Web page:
Trading this market becomes harder and harder as time goes by because after coming up with a valuation on a company and concluding that there is alot of value to be made, we can have the Spanish Prime minister come out and say that the country will not be asking for bailout money at this point in time. So irrespective of how cheap a stock may seem, it will fall even further. Having said that, investors need to be patient because we have seen stocks get hammered but when there is some positive news we see the markets rally like there is no tomorrow.

The best way to go about stocks in these markets is by taking a top down approach. What you have to start off with is an idea of an economy which will distort in the least the potential value of a company. Working on a bottom up approach is useless if you have governments install uncertainty into the economy. The stock will get hammered no matter what.

Gone are the days when all stocks rally at the same time. It is imperative that a portfolio is well diversiified in order to be able to survive the volatility in these markets. Calamatta Cuschieri's equity list offers a wide selection of blue chip companies in different sectors which in our opinion are trading below their intrinsic value. Though I strongly advise that clients meet up with their advisers before concluding on whether or not a stock should be added to a portfolio. Even professional investors should do the same. Discussions on whether a stock should be included in a portfolio are healthy no matter on the level of education of an investor. The amount of information out there is endless and continuously changing so it would be wise to also challenge a thought process in order to see if others are in line with your way of thinking.

Regarding currencies, we are seeing the EURUSD hover around the $1.29 level as investors wait an see when and if Rajoy will formally ask for bailout money. It is very likely that despite short term weakness in the Euro because of uncertainty, we will see a rebound in the Euro because as I said before there is no way the ECB will let Spain default of its payments. Of course the strength in the Euro is all short term. It is being pushed higher because of quantitative easing taking place in the US. On the other hand when a country asks for bailout it means the country has serious problems. But the Euro will still rally short term irrespective of this because any good news in Europe is appreciated by investors since we don't get much good news out of Europe.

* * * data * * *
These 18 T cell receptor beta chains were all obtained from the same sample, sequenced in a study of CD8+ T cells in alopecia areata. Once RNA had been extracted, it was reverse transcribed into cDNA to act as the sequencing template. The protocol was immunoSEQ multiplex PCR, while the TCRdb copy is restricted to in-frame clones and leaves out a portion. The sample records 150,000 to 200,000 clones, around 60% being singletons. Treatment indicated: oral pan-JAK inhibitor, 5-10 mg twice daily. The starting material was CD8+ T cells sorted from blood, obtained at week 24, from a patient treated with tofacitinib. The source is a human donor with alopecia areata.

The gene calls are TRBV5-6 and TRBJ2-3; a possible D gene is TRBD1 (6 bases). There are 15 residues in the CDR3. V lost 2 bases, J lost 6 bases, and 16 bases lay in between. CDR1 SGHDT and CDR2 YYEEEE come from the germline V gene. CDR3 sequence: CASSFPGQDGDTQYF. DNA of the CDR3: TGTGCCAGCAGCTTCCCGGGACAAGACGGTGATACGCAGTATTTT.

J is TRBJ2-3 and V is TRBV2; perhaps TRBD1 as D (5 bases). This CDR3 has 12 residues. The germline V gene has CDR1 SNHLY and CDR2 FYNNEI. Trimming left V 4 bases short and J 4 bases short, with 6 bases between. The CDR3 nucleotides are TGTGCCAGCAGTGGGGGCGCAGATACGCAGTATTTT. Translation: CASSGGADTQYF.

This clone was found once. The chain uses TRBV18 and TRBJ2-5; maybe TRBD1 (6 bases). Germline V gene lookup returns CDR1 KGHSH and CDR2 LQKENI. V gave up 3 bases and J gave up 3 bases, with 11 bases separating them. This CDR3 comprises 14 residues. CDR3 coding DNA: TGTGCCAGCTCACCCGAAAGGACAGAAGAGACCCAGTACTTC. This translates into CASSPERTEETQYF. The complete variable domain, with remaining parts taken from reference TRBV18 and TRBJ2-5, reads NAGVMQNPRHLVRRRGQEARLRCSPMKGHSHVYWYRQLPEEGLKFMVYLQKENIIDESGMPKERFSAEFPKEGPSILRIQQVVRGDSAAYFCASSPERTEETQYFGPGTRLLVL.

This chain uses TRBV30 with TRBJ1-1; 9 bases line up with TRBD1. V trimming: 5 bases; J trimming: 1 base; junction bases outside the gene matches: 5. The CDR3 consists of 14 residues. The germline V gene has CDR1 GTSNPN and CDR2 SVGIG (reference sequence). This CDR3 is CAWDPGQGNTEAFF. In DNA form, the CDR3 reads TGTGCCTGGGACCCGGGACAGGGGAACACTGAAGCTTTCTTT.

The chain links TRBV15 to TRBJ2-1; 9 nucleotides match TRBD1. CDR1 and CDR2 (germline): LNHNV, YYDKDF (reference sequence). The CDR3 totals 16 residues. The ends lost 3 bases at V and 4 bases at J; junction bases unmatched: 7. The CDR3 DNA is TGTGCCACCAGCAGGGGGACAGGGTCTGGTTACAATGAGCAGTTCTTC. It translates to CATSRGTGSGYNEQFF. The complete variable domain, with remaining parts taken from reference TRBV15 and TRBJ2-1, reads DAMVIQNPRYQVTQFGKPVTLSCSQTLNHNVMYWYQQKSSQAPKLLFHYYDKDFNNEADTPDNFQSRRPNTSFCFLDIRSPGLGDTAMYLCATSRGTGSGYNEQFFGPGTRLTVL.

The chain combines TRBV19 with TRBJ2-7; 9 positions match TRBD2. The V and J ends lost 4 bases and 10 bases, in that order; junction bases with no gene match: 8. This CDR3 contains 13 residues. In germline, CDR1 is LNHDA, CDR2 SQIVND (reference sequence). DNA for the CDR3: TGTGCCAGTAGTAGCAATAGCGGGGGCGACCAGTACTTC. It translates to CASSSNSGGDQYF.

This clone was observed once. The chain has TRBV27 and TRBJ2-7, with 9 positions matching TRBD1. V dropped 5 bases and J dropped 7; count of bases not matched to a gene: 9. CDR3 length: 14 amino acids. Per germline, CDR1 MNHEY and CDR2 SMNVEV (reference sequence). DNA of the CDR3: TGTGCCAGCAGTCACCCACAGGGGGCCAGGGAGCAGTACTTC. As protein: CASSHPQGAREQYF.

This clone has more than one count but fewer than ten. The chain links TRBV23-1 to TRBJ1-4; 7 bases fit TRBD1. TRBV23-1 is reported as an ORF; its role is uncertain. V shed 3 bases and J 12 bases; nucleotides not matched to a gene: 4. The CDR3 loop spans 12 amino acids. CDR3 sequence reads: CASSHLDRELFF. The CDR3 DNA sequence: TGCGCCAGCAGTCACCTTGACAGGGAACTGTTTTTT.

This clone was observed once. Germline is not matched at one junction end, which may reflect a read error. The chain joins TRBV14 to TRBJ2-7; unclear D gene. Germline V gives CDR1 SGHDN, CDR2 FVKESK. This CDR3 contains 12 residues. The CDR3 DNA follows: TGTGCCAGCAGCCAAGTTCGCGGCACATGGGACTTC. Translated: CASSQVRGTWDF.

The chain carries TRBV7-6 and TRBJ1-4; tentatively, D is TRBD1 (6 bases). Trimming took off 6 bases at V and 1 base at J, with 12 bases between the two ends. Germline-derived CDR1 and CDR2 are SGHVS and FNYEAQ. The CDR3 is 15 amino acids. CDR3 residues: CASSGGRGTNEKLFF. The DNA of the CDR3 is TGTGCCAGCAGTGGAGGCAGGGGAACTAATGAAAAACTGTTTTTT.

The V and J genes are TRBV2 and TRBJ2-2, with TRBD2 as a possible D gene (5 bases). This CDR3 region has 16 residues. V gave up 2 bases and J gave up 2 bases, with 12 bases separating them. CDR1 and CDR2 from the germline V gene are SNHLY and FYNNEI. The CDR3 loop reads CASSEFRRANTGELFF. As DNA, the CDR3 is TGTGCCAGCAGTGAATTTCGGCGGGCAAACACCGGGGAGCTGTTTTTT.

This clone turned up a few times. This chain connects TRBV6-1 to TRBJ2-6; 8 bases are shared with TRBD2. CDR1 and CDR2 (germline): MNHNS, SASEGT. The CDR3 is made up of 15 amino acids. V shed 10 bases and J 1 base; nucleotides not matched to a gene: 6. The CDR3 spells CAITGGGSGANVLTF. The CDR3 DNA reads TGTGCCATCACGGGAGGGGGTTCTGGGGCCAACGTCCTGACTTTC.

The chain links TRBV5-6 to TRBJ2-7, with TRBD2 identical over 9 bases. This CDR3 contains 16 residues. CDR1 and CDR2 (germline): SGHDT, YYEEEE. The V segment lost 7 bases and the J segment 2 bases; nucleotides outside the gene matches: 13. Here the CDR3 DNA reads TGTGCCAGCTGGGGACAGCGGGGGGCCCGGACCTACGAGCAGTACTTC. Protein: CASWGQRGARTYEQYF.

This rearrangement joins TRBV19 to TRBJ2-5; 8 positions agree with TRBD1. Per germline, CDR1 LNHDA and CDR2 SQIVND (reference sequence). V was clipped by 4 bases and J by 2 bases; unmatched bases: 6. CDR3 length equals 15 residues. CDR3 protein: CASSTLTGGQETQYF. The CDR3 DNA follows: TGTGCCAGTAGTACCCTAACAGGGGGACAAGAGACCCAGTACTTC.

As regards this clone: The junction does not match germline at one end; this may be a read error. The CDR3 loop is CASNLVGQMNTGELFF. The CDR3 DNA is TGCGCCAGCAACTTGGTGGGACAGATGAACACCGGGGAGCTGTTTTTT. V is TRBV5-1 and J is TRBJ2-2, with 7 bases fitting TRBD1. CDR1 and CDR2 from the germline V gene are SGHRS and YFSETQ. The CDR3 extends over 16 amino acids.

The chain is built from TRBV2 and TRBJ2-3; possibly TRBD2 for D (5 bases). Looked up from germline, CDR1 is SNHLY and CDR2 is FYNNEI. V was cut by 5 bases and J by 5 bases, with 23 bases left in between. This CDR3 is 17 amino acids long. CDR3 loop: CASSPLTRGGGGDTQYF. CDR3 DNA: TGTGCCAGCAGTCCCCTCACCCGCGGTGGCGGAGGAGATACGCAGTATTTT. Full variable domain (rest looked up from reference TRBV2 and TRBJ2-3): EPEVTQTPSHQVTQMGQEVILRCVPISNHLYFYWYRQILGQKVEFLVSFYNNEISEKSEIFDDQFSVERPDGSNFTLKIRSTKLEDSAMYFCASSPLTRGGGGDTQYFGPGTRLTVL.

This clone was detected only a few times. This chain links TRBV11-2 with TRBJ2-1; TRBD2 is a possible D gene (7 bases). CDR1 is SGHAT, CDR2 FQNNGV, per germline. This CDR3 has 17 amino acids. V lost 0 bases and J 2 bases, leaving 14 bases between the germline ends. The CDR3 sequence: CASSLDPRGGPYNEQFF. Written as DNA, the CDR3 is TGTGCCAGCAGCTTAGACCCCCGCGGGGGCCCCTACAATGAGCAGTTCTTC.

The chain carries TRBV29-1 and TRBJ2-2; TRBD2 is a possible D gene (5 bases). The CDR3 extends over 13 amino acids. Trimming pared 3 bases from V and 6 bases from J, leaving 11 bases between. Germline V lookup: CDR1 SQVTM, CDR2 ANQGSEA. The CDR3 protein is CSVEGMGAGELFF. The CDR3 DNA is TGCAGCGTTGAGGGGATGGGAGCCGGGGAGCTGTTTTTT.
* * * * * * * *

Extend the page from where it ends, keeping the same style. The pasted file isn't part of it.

Stock to watch: Unibail Rodamco (Price E160.10, Price Target E203)

We expect the group to continue to outperform the broader pan-European property sector owing to its above-average organic growth, exceptionally cheap debt and strong capital discipline-Buy. We expect the group's high exposure to continental European shopping centres should prove relatively defensive over the next twelve months, particularly given its relatively high quality and limited exposure to the eurozone periphery. The group's committed development portfolio has a strong skew to the defensive shopping centre sector but the group retains optionality on a future recovery in the more cyclical office centre through develoments it controls but to which it is not yet committed.

For further information on Unibail Rodamco or other stocks and bonds we follow, contact our offices on 25688688.

Good day and happy trading!

Kristian Camenzuli